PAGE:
Three Days in D.C.

Just back from three days in the Washington, D.C. area. I arrived on Tuesday, checked into my hotel in Arlington, and actually had time to watch “House” on television. What surprised me most: political commercials. We don’t get those in Texas, I suppose because neither campaign considers Texas a swing state so they don’t waste their money. Go figure. I’m sure these commercials get annoying for those who live with them all the time, but I have to say I always feel a little ignored, living in Texas, and it was kind of interesting and exciting to be in Virginia for a while, where there is very much a sense that things are “in play.”

Wednesday I visited the Lab School of Washington, a well-established school for children with learning differences. As I’ve mentioned before, I go out of my way to visit such schools because of the Percy series and my own son’s struggle with ADHD/dyslexia, and I was very impressed with the Lab School’s program. They use a ‘club’ system to teach history, social studies and art. At each grade level, students join a club for the year – the Renaissance club, the medieval Lords and Ladies, the Industrialists, etc. The classroom is transformed into a historical setting. The teachers and students wear period clothing and learn about their era with hands-on activities. No textbooks allowed. I got to have lunch with the gods and goddesses club, which focuses on Egypt, Greece and Rome. The teacher was Cleopatra VII, which is the first time I’ve dined with royalty. I met with kids from second grade through high school, and they were all a very enthusiastic bunch.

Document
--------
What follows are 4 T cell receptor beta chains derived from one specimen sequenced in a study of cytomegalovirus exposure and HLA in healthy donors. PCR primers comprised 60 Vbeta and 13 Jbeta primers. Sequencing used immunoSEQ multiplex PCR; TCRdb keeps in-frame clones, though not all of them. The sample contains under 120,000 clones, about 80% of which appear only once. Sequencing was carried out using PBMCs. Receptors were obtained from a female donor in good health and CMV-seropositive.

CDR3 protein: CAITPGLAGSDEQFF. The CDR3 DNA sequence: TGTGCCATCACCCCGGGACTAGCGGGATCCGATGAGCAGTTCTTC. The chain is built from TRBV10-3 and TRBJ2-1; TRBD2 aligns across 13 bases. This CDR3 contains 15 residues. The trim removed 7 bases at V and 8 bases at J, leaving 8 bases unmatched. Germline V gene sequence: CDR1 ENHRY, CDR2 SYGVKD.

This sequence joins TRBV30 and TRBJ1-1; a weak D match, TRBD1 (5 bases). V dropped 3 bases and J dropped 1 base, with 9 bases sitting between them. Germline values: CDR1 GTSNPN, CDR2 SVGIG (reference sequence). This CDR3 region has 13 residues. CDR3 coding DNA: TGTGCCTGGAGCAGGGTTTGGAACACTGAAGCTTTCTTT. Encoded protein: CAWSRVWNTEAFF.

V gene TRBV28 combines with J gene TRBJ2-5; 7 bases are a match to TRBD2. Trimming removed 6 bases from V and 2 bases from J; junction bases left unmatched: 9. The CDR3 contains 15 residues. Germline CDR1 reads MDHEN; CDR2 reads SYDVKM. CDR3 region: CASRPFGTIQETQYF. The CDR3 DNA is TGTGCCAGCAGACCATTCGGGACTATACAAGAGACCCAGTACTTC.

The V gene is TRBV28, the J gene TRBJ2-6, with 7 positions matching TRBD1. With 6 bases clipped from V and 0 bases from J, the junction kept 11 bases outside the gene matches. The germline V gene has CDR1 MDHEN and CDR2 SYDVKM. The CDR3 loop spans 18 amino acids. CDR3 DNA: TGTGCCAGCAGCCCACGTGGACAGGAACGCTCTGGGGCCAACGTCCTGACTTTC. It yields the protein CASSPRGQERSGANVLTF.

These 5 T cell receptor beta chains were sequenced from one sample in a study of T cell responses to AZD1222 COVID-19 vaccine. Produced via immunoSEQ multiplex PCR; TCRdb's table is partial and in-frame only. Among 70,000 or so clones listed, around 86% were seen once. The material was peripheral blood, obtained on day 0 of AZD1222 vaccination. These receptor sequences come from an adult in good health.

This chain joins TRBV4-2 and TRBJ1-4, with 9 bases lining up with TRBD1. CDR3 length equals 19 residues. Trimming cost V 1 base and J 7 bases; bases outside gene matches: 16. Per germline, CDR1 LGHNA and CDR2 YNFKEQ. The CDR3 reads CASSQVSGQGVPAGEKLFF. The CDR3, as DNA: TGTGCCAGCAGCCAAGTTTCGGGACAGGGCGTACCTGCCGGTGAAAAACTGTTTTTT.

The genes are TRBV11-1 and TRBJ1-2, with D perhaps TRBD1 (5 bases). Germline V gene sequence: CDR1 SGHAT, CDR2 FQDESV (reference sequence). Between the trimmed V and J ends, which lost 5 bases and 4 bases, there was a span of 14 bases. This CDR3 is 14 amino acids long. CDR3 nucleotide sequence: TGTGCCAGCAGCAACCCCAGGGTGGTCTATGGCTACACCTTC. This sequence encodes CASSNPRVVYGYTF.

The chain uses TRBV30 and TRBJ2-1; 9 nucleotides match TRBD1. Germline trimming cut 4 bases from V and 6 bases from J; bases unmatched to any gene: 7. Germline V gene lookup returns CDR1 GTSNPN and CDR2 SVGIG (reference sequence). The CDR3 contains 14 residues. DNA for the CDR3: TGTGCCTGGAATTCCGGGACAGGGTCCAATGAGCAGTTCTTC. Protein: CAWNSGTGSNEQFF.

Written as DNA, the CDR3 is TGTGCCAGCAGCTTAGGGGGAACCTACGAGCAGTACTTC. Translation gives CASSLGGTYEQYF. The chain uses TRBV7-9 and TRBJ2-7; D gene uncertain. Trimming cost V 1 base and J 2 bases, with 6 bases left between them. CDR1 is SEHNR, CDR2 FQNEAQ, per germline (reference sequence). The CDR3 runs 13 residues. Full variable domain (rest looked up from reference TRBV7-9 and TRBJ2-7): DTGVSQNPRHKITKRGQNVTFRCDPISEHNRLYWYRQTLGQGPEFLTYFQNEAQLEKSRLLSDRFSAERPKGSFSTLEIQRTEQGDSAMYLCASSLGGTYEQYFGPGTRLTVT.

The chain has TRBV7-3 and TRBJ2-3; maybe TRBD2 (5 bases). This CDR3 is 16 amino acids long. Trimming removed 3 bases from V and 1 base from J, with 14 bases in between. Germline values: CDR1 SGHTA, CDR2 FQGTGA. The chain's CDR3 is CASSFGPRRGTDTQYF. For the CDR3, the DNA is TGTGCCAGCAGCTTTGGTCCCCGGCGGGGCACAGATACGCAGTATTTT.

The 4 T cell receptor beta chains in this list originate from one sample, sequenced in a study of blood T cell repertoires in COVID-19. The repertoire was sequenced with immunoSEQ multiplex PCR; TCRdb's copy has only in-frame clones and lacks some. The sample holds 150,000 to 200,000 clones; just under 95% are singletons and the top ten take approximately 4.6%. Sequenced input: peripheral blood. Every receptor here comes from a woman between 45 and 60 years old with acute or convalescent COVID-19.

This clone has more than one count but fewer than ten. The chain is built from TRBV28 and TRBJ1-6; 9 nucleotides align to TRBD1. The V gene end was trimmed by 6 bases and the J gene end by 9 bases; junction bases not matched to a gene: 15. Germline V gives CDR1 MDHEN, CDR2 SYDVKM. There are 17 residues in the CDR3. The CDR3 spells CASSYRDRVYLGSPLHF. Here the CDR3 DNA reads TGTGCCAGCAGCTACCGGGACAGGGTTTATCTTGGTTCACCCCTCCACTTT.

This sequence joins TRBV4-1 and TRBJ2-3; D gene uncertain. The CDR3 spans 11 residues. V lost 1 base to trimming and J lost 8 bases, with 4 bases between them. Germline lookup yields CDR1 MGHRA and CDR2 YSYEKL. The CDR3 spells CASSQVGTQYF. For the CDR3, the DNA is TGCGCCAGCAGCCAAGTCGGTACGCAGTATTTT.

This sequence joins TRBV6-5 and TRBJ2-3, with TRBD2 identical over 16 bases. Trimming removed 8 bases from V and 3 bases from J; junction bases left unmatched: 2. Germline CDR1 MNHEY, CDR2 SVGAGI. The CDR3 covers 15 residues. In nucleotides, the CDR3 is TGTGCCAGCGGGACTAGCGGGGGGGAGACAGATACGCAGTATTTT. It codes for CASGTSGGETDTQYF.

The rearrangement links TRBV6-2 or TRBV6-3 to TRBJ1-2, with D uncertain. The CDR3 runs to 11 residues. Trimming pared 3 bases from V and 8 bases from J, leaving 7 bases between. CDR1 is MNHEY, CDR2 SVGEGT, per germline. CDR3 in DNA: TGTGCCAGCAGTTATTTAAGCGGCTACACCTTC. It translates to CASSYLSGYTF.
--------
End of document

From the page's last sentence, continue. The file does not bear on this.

Thursday I visited another school for learning differences, the Siena School, in Silver Spring, Maryland. This is a smaller, newer school, but they’re off to a great start. Again, the kids had super questions. What I love about kids with learning differences is they ask the most insightful, creative questions. Usually I can pretty much predict which questions I’ll get asked at a school visit. There’s not much variation. But at an LD school, the kids are such divergent thinkers that they really keep me on my toes! Thursday afternoon we did a public event at the Imagination Stage in Bethesda – fantastic venue for children’s theater. Thanks to the local libraries who helped sponsor the visit, along with Siena School. They made beautiful posters for the event, and we had a full house.

Friday, I spoke with the students at Hammond Middle School in Alexandria – a public middle school, also great, but a total 180-degree change, speaking to six hundred kids at a time rather than twenty at the Siena School! The students were very enthusiastic, especially the members of the school’s Club BILI, a boys’ literacy group that had been reading the Percy Jackson books. The club is so successful that there was a teacher from Australia visiting the school to study their program. And I thought I came a long way! Thanks to Elaine the school librarian, the faculty and PTO for putting together the event. And thanks to Sharif and Aaron, my student escorts for the day.

Now I’m back home for twenty-four hours before getting on another airplane (sob). I’ll post an update next week from the road.

Rick Riordan